During the summer I was faced with the rather daunting prospect of graduating and not quite knowing where to go next. Therefore, I thought applying for a summer placement through Equate Scotland’s Careerwise scheme would provide me with a great opportunity to gain some valuable work experience whilst also hopefully giving me a steer on where I would like to take my future career path. After submitting an application and attending an interview I was lucky enough to be one of three female students/graduates to gain a 3 month Geographic Information Systems (GIS) placement with the Forestry Commission as part of their Planning Support Team over the summer.

Having just graduated in Geology & Physical Geography at the University of Edinburgh I had been exposed to a fair bit of GIS work throughout my studies and had always found its application interesting and the maps you could produce with it pretty cool. However, all GIS work that I had done before had been focused on rocks or rivers, so working with the Forestry Commission provided me with a completely new industry to get to grips with!

Throughout the summer the work I was able to get involved in was varied and interesting, and I got to use GIS in ways I hadn’t before. Projects included developing electronic field diaries to be used by foresters out in the field, creating online dashboards to interactively summarise data and creating web-maps to display and analyse data.

And although GIS can often be about staring at your computer screen there were also some great opportunities to get out and about, and learn about different aspects of work undertaken within the Forestry Commission and the wider forestry industry. This included going on site visits with forest planners and landscape architects, and also the opportunity to visit and work in offices across Scotland – from the Highlands to the Borders (we even managed to have a meeting at Edinburgh Zoo once as well!). As well as getting to meet people from across the Forestry Commission, there was also a chance to visit and talk to employees at Scottish Natural Heritage (SNH) and Scottish Environmental Protection Agency (SEPA).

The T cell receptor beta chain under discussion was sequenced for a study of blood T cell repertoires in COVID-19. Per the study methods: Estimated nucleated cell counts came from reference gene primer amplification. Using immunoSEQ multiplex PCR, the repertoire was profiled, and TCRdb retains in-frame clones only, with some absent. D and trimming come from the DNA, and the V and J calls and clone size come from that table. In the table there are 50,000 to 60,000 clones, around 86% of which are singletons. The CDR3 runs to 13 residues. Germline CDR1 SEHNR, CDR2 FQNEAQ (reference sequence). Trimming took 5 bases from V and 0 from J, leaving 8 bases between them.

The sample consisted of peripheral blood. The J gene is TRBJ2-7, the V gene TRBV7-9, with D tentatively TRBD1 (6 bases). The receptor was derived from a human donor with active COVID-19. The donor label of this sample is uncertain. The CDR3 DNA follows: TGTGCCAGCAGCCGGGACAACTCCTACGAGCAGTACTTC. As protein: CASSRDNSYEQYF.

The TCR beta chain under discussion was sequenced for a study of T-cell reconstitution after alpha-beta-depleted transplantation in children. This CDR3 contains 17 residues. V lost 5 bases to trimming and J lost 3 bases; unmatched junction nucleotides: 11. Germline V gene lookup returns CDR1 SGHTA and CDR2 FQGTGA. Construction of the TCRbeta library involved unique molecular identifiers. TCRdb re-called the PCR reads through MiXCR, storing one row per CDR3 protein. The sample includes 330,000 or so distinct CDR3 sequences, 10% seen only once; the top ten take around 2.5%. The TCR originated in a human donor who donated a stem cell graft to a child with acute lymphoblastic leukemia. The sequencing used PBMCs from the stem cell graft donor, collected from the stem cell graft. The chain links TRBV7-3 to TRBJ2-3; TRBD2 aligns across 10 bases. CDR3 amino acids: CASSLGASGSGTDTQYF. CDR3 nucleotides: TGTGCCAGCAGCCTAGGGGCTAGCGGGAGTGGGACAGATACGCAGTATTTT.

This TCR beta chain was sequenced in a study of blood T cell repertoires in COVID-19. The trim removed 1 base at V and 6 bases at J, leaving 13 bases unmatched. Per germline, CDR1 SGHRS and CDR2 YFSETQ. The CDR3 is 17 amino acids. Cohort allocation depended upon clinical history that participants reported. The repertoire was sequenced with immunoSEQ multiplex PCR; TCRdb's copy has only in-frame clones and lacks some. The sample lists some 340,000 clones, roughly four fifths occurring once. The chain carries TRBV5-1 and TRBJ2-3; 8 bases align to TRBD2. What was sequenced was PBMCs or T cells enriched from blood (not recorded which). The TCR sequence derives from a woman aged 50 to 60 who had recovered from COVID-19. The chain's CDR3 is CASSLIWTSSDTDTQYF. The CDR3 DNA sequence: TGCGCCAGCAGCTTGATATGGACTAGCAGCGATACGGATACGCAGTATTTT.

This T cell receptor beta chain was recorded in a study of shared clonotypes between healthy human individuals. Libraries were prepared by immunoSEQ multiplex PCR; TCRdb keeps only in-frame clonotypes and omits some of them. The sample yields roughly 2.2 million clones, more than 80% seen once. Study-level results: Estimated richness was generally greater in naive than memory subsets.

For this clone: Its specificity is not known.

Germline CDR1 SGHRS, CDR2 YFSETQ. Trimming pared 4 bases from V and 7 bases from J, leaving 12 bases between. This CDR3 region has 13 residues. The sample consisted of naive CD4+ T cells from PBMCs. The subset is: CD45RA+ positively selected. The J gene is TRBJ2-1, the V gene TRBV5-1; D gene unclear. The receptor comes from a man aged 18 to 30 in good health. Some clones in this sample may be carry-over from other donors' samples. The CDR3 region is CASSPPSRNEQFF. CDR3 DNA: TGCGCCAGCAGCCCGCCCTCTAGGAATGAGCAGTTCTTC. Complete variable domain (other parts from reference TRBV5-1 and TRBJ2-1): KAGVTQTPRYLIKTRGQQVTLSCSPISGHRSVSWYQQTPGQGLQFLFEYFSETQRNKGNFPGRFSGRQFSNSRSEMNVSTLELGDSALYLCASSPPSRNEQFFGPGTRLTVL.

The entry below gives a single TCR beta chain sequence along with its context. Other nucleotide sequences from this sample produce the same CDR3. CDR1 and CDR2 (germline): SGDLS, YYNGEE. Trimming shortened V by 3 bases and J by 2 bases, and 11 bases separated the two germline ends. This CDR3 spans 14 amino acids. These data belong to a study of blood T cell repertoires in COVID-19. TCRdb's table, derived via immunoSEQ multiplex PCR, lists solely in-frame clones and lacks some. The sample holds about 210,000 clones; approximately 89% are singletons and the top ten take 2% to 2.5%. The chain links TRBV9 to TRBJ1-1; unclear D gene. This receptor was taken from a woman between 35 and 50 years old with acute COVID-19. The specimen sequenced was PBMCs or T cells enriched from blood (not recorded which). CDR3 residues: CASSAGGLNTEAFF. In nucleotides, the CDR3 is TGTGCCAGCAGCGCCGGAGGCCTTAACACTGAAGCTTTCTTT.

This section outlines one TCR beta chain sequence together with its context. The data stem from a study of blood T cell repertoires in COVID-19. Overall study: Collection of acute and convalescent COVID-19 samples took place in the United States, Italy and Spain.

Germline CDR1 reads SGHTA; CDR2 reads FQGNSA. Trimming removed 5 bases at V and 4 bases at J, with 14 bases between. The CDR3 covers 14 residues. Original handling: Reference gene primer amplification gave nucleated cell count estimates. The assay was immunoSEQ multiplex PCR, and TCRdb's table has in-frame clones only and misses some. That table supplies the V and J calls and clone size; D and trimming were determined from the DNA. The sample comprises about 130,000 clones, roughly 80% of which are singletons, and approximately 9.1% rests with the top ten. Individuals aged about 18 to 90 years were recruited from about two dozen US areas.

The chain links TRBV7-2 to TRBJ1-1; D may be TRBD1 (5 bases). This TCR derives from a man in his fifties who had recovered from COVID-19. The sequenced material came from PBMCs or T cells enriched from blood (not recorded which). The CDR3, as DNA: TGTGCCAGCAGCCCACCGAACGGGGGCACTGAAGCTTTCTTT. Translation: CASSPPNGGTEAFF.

At the end of my summer placement I was offered the chance to stay on and continue working with the Forestry Commission. Having enjoyed my work over the summer so much I was delighted at this opportunity. Since the summer I have still been able to continue working on web and mobile GIS projects, whilst also providing GIS support for tree health issues across the National Forest Estate to both national and district teams. Alongside day-to-day work there has also been opportunity for training and development. I have been able to attend ESRI (the industry leader in GIS) professional training courses to further consolidate my GIS skills, and also attend their annual Scottish Conference.

A big part of what made the summer placement, and my continued work, at the Forestry Commission so enjoyable has been the wonderful team and colleagues that I am surrounded by and get to work with. From the very first interview I was made to feel welcome and comfortable within the organisation. The team have always made me feel fully supported in the work that I am doing, and there is always someone there to help you or answer your questions when you need it!

There has also been great support provided by Equate both prior to and after the summer placements finished. Before the placements began Equate held a very useful pre-placement workshop. This allowed us to meet fellow students that we were going to be on placement with and the opportunity to put faces to names and network with other female STEM students did help calm any pre-placement nerves that might have been going around! Likewise after the placements had finished we have also been given support on important issues going forward, such as CV’s and interview skills.

Overall, doing a Careerwise summer placement with the Forestry Commission has definitely been a fantastic experience. I now have GIS skills and knowledge that I definitely did not have over 6 months ago when I first started at the Forestry Commission. Furthermore, I have been given the chance to see how integral GIS is to the running of a large organisation and how I can use my skills to contribute to this – something which I was not able to learn from university.